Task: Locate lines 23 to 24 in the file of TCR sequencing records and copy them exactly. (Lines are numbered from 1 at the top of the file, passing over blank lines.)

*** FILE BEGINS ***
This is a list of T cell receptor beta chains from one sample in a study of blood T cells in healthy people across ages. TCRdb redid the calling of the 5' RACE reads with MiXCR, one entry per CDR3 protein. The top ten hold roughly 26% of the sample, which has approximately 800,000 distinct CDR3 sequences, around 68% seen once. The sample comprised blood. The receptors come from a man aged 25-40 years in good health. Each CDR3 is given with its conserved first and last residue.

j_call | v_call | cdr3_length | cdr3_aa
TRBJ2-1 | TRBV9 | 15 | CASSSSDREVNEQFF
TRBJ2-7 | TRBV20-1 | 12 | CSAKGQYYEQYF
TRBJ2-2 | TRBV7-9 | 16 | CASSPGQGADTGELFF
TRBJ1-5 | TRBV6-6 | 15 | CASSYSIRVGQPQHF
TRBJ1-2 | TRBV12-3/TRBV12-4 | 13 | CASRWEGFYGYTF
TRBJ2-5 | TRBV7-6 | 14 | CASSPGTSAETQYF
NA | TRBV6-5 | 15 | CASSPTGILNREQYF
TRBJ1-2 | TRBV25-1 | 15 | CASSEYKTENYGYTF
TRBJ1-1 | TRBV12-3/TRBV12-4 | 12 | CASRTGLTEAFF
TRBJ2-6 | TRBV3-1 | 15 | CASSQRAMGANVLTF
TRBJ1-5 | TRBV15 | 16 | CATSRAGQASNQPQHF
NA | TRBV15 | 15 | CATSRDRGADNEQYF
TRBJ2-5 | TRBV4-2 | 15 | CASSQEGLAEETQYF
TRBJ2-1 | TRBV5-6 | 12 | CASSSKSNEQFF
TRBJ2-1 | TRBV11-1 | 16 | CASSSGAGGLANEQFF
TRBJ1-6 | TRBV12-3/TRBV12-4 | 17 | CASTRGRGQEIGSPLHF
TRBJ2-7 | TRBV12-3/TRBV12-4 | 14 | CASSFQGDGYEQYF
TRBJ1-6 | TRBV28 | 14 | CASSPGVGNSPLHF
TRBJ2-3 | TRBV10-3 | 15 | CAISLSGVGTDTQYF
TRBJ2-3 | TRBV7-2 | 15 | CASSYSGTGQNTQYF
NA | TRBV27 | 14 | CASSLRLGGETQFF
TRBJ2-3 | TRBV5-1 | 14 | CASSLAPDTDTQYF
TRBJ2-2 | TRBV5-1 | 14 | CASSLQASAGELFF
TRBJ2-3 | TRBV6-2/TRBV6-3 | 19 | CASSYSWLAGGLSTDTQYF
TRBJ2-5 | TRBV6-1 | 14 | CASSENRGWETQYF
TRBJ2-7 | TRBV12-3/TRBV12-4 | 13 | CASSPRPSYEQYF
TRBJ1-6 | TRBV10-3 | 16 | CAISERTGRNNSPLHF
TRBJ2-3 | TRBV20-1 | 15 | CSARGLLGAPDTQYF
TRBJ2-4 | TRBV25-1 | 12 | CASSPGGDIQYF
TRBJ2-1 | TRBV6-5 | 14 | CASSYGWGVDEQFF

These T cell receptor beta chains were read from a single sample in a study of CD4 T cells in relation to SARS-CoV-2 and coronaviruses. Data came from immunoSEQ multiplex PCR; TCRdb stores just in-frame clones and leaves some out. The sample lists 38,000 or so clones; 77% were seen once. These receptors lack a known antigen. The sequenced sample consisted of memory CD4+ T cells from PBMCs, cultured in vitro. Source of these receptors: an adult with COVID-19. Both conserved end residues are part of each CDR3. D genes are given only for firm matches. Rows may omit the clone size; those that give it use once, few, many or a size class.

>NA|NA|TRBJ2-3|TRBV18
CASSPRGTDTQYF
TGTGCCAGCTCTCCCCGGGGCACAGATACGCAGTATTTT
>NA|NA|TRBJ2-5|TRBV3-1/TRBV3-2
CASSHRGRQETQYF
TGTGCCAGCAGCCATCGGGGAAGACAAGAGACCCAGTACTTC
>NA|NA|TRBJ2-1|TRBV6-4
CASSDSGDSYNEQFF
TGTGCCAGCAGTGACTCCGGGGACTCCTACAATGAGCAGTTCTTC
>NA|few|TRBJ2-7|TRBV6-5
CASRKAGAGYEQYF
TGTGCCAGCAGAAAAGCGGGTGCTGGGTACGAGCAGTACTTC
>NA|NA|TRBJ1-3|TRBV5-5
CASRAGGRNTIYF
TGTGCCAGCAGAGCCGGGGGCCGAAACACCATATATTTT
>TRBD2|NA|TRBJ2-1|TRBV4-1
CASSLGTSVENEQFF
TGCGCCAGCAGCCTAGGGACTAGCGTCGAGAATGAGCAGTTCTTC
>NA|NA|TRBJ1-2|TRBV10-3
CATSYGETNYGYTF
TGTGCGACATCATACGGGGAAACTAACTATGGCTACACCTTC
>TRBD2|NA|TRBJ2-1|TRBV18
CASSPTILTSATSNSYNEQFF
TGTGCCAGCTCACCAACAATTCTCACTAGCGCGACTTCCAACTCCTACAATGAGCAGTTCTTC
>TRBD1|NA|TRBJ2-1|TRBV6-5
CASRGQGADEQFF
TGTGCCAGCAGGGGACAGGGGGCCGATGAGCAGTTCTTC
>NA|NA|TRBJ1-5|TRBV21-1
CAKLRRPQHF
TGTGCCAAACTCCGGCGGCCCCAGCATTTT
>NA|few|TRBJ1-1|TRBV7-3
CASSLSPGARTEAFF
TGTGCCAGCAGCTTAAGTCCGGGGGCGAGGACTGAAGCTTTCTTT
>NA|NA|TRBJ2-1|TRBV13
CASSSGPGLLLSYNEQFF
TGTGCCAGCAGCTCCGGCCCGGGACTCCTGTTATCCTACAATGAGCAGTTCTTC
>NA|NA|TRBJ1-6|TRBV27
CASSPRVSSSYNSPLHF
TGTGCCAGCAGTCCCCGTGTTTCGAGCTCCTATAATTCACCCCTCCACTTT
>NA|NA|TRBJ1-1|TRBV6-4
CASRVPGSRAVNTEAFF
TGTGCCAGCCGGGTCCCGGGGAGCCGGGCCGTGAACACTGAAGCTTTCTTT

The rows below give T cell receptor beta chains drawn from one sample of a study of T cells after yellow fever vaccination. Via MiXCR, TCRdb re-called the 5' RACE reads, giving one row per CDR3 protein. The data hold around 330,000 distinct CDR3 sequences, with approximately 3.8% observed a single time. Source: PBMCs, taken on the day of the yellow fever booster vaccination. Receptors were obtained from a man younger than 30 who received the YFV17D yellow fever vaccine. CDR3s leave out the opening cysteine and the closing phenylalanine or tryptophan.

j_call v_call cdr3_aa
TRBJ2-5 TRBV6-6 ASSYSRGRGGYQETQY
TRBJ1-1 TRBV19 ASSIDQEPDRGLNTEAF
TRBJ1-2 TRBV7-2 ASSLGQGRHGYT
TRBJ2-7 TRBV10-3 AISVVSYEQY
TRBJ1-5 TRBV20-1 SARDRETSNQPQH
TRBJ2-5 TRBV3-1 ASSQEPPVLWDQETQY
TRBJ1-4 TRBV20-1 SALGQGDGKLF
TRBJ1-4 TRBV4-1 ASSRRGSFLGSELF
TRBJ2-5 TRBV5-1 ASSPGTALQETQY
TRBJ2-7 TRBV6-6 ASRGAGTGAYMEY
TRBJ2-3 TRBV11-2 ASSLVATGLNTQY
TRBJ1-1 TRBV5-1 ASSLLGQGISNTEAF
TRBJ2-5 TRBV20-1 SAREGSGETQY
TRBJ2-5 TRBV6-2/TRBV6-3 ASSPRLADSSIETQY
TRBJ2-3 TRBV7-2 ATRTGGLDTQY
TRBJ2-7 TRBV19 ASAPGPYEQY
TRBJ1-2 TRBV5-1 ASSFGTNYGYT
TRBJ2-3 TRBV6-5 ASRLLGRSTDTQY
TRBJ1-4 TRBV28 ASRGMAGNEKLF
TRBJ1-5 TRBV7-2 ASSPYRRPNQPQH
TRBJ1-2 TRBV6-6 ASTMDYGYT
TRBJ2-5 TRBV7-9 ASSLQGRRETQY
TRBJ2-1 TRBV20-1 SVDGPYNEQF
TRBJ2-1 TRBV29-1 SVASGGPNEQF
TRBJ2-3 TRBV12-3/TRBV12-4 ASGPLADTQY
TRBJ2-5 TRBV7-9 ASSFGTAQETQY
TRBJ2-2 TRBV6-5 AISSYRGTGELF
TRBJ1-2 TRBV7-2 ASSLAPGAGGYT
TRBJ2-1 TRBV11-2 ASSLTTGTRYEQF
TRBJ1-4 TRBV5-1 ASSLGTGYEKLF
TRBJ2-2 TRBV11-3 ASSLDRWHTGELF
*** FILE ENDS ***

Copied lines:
NA | TRBV27 | 14 | CASSLRLGGETQFF
TRBJ2-3 | TRBV5-1 | 14 | CASSLAPDTDTQYF